Sunday, March 22, 2009

A brouhaha of ‘ifs’ and one confirmed accident.

That is the best way to describe the hype that preceded Shelah & Druker video clip edited news piece on IDF ‘war crimes’ in Gaza during operation ‘Cast Lead’. (Aired on Israel’s channel 10 at 20.00 Friday the 20th of March).
“If there were civilians up there they had no chance…” quoted a soldier named Danny, “IF”. ‘If’ is a lot of things, mostly possibilities, war crimes are certainties – either there was or there wasn’t a war crime. And if the witness doesn’t even know if there were civilians there in the first place, then he is no witness.
Most of the accusations regarding unlawful deaths of civilians were quoted ‘ifs’. If the purpose of bringing them up was not to introduce them as war crimes, but to emphasize the leniency of the opening fire regulation, which they claim existed, then that is a separated discussion, related but separated. It is a long and complex discussion that starts with all the preemptive measures taken by the IDF to clear civilians from areas of operation and ends with the multiple life threatening situations a soldier on the field can find himself in.

The one case of confirmed killing of civilians by the IDF they did bring was an accident. An old women and a child misunderstood army instruction and instead of turning to the right, were it was safe; they went to left were a sniper was on the lookout for threats to soldiers in the area. The sniper shot them dead. The argument against him, he had a clear sight of them in his aiming scope.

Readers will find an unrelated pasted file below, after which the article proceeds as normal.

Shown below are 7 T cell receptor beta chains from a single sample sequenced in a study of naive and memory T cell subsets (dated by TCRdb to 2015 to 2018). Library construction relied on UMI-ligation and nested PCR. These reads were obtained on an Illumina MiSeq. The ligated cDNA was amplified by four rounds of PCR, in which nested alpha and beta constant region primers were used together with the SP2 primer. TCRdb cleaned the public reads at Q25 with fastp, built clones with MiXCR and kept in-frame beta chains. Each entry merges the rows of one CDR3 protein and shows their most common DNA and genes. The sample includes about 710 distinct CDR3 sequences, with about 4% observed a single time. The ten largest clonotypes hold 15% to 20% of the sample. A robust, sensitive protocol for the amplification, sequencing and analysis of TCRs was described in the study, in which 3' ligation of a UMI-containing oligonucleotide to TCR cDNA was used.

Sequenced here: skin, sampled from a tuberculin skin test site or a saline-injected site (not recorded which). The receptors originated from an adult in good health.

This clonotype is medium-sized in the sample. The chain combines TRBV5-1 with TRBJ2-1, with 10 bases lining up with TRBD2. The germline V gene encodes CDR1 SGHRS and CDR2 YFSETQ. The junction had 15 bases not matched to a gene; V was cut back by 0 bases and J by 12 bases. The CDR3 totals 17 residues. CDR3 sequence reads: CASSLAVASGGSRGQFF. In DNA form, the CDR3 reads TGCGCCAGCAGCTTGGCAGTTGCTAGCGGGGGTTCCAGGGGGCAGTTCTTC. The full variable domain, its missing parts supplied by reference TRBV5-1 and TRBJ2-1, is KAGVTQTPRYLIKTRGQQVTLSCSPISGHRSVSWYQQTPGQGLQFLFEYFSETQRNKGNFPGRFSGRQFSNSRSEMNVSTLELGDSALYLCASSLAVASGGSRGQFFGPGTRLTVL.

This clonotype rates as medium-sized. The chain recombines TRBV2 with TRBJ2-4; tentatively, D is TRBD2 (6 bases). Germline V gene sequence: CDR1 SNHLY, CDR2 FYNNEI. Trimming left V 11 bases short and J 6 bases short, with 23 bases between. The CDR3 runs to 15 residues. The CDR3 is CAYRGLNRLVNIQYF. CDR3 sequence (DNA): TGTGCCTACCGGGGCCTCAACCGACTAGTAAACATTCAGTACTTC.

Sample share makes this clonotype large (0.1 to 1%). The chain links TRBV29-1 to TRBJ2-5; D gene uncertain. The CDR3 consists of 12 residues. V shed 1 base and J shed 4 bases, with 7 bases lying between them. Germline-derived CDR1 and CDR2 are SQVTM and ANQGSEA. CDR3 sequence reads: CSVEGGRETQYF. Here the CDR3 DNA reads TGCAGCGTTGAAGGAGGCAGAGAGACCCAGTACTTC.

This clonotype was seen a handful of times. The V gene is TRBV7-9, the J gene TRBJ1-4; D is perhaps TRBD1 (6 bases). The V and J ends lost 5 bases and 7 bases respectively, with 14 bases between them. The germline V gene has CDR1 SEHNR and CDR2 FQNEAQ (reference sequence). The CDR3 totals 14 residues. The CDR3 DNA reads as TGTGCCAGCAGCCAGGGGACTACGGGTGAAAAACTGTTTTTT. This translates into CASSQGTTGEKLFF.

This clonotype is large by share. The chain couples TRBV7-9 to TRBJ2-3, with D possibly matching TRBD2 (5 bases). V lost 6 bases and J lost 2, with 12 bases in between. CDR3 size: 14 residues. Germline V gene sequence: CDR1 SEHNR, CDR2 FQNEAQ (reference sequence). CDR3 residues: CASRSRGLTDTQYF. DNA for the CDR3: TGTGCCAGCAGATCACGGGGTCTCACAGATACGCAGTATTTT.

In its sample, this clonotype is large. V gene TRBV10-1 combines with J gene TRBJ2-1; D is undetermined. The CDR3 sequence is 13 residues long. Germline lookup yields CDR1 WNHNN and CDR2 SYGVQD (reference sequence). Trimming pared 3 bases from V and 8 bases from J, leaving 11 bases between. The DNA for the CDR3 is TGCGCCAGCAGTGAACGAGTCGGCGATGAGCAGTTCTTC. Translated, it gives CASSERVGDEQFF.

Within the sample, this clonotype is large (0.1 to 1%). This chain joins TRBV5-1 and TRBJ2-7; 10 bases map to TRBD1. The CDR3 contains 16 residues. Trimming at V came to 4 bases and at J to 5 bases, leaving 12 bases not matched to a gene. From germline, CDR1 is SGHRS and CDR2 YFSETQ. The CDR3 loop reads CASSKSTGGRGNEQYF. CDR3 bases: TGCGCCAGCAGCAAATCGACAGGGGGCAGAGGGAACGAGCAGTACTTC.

Did he?
Could he look into their minds to see if they were there by accident or as Hamas spotters informing hiding Hamas gunmen where our soldiers are?
Could he have looked underneath their close for hidden explosives?
This accident happened because officers in charge of the civilian’s evacuation failed to inform him and him about these civilians who accidentally went the wrong way. And if Hamas hadn’t used civilians so scrupulously and systematically, this accident would not have happen in the first place.
This tragic incident tells another story: one of the arguments against the IDF treatment of civilians was that while on one hand civilians were evacuated from buildings were military activity took place, on the other hand, there were orders to shot at every movement in sight in the open areas. This suggested that the Israeli army was evacuating civilians into the kill zones it had created. But this tragic story tells us that there were safe zones to prevent such things. And therefore the implied accusation was unfounded.

But one grave matter of criminal activity by Israeli soldiers did come up, vandalism and disrespect of property. While such criminal activity is minuscule compared to the charges of “war crimes” and “wanton killing of civilians” it’s still a grave matter to us Israelis. An army of vandals is an army that cannot keep its troops in order. An army without order is no army at all, no army no defense.
While the subject of maintaining our armed forces morality got bad reputation due to hearsay accusations and hearsay journalism, it did not diminished the importance of our actual moral conduct in battle. Because if we neglect this matter a day will come and such accusations will not be hearsay or fantasies, it is a dreadful day when we will not only resemble our enemies in conduct and morality but in military performance as well. And we cannot afford any serious defeat.

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